Over the next two hundred years, various Acts were introduced, each focussing on ways to restrict the free movement of the poor and each making further distinctions between the 'deserving' and the 'undeserving' poor. The former of were to be treated charitably: though only within their local area. The latter, defined as the idle, vagabonds, beggars and vagrants, were subject to imprisonment, branding, servitude and forced labour. The giving of alms to such people was often also subject to condemnation if not outright punishment.

An example is the 1494 Vagabonds and Beggars Act, which stated: “Vagabonds, idle and suspected persons shall be set in the stocks for three days and three nights and have none other sustenance but bread and water and then shall be put out of Town". Idleness, those who could work but who were deemed to be choosing not to work, was in effect, treated as a crime.

The Poor Laws

1601: Act for the Reliefe of the Poore

The first piece of legislation recognisable as an actual poor law was passed in 1597 with the ‘Act for the Reliefe of the Poore’. It was quickly updated in 1601 with an act of the same name and this is commonly regarded as the first 'official' Poor Law.

It established the parish as the responsible authority and relief for the impotent poor (the old, the blind, the lame) was extended to 'the provision of 'houses of dwelling' or almshouses.

1662: The Settlement Act

Half a century later, it was decided that the earlier act wasn't working particularly effectively and needed tightening up. So in 1662 'An Act for the Better Relief of the Poor of this Kingdom', or the Settlement Act, was passed. The Settlement Act allowed for the removal from a parish of newcomers whom local justices deemed 'likely to be chargeable' to the parish poor rates. This typically meant removal back to the persons place of birth. One of the ways to establish settlement in a new area was by being in continuous employment there. In later years, other categories were added, including one which grated settlement after five years residence.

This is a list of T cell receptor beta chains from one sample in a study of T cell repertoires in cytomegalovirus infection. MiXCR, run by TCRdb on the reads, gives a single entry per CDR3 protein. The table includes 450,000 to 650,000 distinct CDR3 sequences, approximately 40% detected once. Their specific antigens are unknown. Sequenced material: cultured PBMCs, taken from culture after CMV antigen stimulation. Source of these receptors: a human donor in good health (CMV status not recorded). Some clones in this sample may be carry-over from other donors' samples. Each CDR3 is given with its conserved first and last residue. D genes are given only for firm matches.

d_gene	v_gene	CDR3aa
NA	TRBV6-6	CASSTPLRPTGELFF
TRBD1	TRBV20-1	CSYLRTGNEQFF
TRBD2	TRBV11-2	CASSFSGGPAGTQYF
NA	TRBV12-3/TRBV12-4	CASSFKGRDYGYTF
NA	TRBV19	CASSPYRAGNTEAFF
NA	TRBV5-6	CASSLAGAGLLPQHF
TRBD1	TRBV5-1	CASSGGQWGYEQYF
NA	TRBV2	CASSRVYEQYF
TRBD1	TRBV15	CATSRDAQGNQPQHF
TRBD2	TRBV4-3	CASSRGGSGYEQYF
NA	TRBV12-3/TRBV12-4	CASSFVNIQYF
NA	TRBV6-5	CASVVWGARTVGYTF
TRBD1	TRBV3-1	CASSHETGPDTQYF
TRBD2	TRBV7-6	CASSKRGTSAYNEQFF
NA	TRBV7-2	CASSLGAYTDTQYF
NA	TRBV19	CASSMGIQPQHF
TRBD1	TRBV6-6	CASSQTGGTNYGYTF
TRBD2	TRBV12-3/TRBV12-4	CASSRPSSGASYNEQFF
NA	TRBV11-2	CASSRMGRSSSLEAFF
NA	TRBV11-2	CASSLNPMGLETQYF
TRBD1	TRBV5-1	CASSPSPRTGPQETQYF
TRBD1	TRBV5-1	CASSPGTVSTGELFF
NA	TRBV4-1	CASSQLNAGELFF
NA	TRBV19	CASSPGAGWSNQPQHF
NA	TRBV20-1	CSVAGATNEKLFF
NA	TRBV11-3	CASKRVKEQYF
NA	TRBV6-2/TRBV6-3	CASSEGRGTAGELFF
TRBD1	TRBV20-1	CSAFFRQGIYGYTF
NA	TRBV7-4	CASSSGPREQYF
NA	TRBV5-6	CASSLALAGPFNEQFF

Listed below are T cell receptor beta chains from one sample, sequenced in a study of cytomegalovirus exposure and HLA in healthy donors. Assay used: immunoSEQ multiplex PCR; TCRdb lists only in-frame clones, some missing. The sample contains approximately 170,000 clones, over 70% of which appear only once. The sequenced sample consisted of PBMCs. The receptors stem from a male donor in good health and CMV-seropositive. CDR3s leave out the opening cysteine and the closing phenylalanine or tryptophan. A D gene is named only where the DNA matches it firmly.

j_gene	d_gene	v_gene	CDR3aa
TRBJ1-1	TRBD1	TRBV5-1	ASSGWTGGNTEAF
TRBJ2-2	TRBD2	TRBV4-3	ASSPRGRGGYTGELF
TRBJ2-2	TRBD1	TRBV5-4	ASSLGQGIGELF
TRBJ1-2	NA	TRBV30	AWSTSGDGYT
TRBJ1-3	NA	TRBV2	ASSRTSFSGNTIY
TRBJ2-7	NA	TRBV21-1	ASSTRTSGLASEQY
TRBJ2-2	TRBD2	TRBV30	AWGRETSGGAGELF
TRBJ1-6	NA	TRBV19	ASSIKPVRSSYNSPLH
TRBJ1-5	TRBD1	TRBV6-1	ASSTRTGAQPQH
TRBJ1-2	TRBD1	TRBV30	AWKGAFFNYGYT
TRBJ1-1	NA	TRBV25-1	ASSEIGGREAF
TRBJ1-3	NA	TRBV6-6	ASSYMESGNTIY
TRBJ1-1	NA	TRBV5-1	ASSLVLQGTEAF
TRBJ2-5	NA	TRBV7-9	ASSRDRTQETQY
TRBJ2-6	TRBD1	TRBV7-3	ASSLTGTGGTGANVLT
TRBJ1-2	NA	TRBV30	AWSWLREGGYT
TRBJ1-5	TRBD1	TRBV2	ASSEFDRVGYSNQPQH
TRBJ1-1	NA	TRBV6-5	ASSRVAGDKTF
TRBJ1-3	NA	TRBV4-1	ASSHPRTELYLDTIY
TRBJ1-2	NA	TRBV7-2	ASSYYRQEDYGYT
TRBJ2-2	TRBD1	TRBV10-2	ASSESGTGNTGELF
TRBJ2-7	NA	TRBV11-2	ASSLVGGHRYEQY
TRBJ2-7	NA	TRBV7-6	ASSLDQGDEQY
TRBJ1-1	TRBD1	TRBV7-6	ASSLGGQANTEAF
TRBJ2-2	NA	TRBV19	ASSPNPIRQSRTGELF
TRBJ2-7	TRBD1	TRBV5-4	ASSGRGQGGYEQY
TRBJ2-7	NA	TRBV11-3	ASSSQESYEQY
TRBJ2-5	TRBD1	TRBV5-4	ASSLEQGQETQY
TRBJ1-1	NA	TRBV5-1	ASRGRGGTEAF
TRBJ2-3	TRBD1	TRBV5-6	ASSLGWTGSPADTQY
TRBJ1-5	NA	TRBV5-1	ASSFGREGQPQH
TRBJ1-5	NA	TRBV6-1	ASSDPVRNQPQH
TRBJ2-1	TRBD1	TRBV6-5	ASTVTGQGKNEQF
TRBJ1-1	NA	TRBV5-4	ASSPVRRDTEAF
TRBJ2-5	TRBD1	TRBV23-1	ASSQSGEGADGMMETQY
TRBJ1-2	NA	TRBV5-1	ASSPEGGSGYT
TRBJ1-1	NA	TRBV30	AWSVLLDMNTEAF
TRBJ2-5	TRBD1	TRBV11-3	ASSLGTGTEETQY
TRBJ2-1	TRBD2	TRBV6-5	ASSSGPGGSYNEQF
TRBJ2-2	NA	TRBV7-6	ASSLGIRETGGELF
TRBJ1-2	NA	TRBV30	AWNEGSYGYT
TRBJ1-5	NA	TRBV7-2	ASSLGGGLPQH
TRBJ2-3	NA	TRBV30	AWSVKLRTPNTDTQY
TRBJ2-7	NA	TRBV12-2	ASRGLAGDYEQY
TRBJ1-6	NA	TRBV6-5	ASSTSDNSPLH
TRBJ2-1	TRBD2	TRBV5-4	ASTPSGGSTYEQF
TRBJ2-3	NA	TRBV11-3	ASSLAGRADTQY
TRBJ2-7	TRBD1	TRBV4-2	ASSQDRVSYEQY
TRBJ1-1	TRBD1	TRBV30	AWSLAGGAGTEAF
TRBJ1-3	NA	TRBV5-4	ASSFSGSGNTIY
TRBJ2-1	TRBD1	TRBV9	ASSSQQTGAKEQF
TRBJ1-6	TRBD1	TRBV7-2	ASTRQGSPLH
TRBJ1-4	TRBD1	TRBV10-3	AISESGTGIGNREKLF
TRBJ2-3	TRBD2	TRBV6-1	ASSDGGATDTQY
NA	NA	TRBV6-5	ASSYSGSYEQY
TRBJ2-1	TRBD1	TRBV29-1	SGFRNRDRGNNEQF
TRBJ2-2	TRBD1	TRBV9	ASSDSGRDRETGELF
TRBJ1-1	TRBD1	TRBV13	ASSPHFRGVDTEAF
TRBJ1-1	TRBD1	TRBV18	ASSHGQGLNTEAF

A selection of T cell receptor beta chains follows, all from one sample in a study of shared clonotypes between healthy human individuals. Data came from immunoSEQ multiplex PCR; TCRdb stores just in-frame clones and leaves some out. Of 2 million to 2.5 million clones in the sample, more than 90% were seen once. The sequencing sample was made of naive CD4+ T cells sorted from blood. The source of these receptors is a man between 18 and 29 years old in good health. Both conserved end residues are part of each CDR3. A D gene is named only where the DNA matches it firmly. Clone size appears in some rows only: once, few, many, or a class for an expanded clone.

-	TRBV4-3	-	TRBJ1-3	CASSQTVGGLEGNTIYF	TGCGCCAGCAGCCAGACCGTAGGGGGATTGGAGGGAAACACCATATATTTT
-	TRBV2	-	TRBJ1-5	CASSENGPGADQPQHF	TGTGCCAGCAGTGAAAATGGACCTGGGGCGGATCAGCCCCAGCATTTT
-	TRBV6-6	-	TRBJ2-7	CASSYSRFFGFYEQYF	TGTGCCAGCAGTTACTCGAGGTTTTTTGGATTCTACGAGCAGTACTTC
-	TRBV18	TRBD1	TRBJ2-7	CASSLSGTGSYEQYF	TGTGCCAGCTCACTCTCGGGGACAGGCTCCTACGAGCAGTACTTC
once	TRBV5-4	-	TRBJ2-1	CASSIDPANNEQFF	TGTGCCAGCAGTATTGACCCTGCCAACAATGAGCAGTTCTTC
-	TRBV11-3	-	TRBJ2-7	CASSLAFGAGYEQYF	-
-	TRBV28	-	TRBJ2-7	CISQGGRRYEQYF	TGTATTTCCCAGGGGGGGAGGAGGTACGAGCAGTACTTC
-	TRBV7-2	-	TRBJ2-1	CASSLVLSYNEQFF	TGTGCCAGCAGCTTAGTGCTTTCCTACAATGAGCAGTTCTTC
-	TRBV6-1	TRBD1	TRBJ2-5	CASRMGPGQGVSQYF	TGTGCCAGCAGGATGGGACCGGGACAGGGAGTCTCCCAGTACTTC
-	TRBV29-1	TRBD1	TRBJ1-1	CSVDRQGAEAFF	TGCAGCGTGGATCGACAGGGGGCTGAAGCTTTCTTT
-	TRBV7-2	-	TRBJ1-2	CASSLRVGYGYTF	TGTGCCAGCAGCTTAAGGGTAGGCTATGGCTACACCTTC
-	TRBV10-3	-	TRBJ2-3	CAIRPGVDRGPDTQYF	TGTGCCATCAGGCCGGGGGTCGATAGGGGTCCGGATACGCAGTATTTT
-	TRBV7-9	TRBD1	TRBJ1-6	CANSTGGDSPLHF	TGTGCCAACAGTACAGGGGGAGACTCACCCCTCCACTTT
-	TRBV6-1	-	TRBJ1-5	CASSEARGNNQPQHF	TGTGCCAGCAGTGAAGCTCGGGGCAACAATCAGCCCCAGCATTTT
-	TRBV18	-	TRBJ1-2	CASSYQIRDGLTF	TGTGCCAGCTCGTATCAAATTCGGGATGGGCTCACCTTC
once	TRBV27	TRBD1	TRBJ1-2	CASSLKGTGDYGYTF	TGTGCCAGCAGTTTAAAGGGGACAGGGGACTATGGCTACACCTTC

So here we have an early formulation of our current local connection criteria while the five year residency period might sound familiar to anyone dealing with eligibility related cases today.

1834 Poor Law Amendment Act

Over the previous two hundred years, outdoor relief in the form of help with food and money, had steadily been superseded by indoor relief in the form of the workhouse. In 1834, the deeply unpopular Poor Law Amendment Act of 1834 (also referred to as the New Poor Law), was passed. It imposed a nationwide uniformity in the treatment of the destitute, instead of leaving it up to individual parishes. Its aim was to deter the able-bodied from claiming poor relief at all (a recurring and still current theme), but to still provide a refuge (the workhouse) for the sick and needy. The Act distinguished between the deserving (sick, elderly, disabled etc) and the undeserving (able-bodied, idle, etc), further refining the criteria which underpin today's legislation in the concepts of priority need and intentional homelessness.

Early Case Law

Then, as today, local connection was often a contentious issue between local authorities. It even made case law in 1837 when a man named Willian Withers set off from Bristol to London. Having made it only as far as Bath, he became stricken with severe rheumatism and and was required to enter the workhouse in Walcot in Bath.

After six weeks of residing there, the local parish had clearly had enough of his presence and decided to remove him to Clerkenwell where his local connection lay. Unfortunately for Mr Withers, the parish could only stretch to a perch on the outside of a coach. It left at 6pm in ‘foul weather of wind and snow’. The coach had travelled only as far as Newbury when Mr Whithers had to be lifted off the coach and 'revived with brandy and water'. By the time of his arrival in Clerkenwell he 'had lost virtually all use of his hands and feet and was a bedridden invalid'.